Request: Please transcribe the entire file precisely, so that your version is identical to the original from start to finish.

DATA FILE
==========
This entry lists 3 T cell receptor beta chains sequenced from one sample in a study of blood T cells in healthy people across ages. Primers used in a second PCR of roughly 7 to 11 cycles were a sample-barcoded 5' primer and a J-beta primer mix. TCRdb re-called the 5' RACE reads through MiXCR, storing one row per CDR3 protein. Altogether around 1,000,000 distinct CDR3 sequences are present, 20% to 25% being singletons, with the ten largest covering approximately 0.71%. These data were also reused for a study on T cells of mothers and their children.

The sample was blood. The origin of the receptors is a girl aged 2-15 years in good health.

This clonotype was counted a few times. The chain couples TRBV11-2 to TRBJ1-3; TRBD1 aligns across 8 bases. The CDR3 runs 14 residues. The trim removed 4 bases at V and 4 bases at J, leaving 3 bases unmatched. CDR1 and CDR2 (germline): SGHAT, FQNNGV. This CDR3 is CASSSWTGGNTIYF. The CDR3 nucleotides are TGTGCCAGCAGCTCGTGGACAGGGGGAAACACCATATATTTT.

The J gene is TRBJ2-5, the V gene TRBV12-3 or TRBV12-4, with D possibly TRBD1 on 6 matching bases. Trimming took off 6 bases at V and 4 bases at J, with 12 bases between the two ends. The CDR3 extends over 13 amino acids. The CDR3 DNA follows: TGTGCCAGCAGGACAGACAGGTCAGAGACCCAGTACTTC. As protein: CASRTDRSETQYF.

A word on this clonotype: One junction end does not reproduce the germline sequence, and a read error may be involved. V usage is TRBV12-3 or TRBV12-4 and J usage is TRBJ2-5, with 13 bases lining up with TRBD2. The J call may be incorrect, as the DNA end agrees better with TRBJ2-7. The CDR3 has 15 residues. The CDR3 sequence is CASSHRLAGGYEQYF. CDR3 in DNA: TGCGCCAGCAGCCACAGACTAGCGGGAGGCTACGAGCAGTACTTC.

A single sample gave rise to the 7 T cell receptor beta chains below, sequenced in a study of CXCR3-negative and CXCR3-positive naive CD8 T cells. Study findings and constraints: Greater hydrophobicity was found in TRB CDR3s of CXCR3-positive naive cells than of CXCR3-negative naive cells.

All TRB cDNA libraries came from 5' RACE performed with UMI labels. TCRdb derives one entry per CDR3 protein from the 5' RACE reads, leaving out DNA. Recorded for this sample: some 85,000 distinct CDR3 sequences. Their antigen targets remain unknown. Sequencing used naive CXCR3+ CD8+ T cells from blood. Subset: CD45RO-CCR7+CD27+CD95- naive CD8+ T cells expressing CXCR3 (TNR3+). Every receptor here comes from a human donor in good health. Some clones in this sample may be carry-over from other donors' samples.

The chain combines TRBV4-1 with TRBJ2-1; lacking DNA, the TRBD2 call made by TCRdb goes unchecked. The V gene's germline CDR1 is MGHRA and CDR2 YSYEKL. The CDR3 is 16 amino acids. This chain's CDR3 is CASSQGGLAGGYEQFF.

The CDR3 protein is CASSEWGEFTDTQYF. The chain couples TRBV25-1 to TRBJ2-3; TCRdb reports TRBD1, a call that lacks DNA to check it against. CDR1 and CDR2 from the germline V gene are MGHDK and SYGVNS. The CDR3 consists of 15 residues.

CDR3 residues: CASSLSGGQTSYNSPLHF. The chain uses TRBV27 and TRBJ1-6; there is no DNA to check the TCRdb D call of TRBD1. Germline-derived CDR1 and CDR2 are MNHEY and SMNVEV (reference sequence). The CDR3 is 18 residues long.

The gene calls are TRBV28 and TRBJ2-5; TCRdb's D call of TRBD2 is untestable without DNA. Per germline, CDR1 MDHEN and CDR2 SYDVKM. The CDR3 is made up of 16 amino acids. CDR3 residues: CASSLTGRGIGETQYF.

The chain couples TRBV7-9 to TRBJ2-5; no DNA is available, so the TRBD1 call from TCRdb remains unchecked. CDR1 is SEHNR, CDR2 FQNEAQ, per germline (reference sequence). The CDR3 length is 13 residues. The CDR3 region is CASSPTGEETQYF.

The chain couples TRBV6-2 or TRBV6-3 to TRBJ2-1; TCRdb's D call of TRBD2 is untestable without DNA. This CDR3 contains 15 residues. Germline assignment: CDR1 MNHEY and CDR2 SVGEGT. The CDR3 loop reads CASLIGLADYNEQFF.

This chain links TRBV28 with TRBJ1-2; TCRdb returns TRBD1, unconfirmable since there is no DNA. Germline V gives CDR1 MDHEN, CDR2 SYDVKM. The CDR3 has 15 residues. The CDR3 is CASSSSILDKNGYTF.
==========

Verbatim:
This entry lists 3 T cell receptor beta chains sequenced from one sample in a study of blood T cells in healthy people across ages. Primers used in a second PCR of roughly 7 to 11 cycles were a sample-barcoded 5' primer and a J-beta primer mix. TCRdb re-called the 5' RACE reads through MiXCR, storing one row per CDR3 protein. Altogether around 1,000,000 distinct CDR3 sequences are present, 20% to 25% being singletons, with the ten largest covering approximately 0.71%. These data were also reused for a study on T cells of mothers and their children.

The sample was blood. The origin of the receptors is a girl aged 2-15 years in good health.

This clonotype was counted a few times. The chain couples TRBV11-2 to TRBJ1-3; TRBD1 aligns across 8 bases. The CDR3 runs 14 residues. The trim removed 4 bases at V and 4 bases at J, leaving 3 bases unmatched. CDR1 and CDR2 (germline): SGHAT, FQNNGV. This CDR3 is CASSSWTGGNTIYF. The CDR3 nucleotides are TGTGCCAGCAGCTCGTGGACAGGGGGAAACACCATATATTTT.

The J gene is TRBJ2-5, the V gene TRBV12-3 or TRBV12-4, with D possibly TRBD1 on 6 matching bases. Trimming took off 6 bases at V and 4 bases at J, with 12 bases between the two ends. The CDR3 extends over 13 amino acids. The CDR3 DNA follows: TGTGCCAGCAGGACAGACAGGTCAGAGACCCAGTACTTC. As protein: CASRTDRSETQYF.

A word on this clonotype: One junction end does not reproduce the germline sequence, and a read error may be involved. V usage is TRBV12-3 or TRBV12-4 and J usage is TRBJ2-5, with 13 bases lining up with TRBD2. The J call may be incorrect, as the DNA end agrees better with TRBJ2-7. The CDR3 has 15 residues. The CDR3 sequence is CASSHRLAGGYEQYF. CDR3 in DNA: TGCGCCAGCAGCCACAGACTAGCGGGAGGCTACGAGCAGTACTTC.

A single sample gave rise to the 7 T cell receptor beta chains below, sequenced in a study of CXCR3-negative and CXCR3-positive naive CD8 T cells. Study findings and constraints: Greater hydrophobicity was found in TRB CDR3s of CXCR3-positive naive cells than of CXCR3-negative naive cells.

All TRB cDNA libraries came from 5' RACE performed with UMI labels. TCRdb derives one entry per CDR3 protein from the 5' RACE reads, leaving out DNA. Recorded for this sample: some 85,000 distinct CDR3 sequences. Their antigen targets remain unknown. Sequencing used naive CXCR3+ CD8+ T cells from blood. Subset: CD45RO-CCR7+CD27+CD95- naive CD8+ T cells expressing CXCR3 (TNR3+). Every receptor here comes from a human donor in good health. Some clones in this sample may be carry-over from other donors' samples.

The chain combines TRBV4-1 with TRBJ2-1; lacking DNA, the TRBD2 call made by TCRdb goes unchecked. The V gene's germline CDR1 is MGHRA and CDR2 YSYEKL. The CDR3 is 16 amino acids. This chain's CDR3 is CASSQGGLAGGYEQFF.

The CDR3 protein is CASSEWGEFTDTQYF. The chain couples TRBV25-1 to TRBJ2-3; TCRdb reports TRBD1, a call that lacks DNA to check it against. CDR1 and CDR2 from the germline V gene are MGHDK and SYGVNS. The CDR3 consists of 15 residues.

CDR3 residues: CASSLSGGQTSYNSPLHF. The chain uses TRBV27 and TRBJ1-6; there is no DNA to check the TCRdb D call of TRBD1. Germline-derived CDR1 and CDR2 are MNHEY and SMNVEV (reference sequence). The CDR3 is 18 residues long.

The gene calls are TRBV28 and TRBJ2-5; TCRdb's D call of TRBD2 is untestable without DNA. Per germline, CDR1 MDHEN and CDR2 SYDVKM. The CDR3 is made up of 16 amino acids. CDR3 residues: CASSLTGRGIGETQYF.

The chain couples TRBV7-9 to TRBJ2-5; no DNA is available, so the TRBD1 call from TCRdb remains unchecked. CDR1 is SEHNR, CDR2 FQNEAQ, per germline (reference sequence). The CDR3 length is 13 residues. The CDR3 region is CASSPTGEETQYF.

The chain couples TRBV6-2 or TRBV6-3 to TRBJ2-1; TCRdb's D call of TRBD2 is untestable without DNA. This CDR3 contains 15 residues. Germline assignment: CDR1 MNHEY and CDR2 SVGEGT. The CDR3 loop reads CASLIGLADYNEQFF.

This chain links TRBV28 with TRBJ1-2; TCRdb returns TRBD1, unconfirmable since there is no DNA. Germline V gives CDR1 MDHEN, CDR2 SYDVKM. The CDR3 has 15 residues. The CDR3 is CASSSSILDKNGYTF.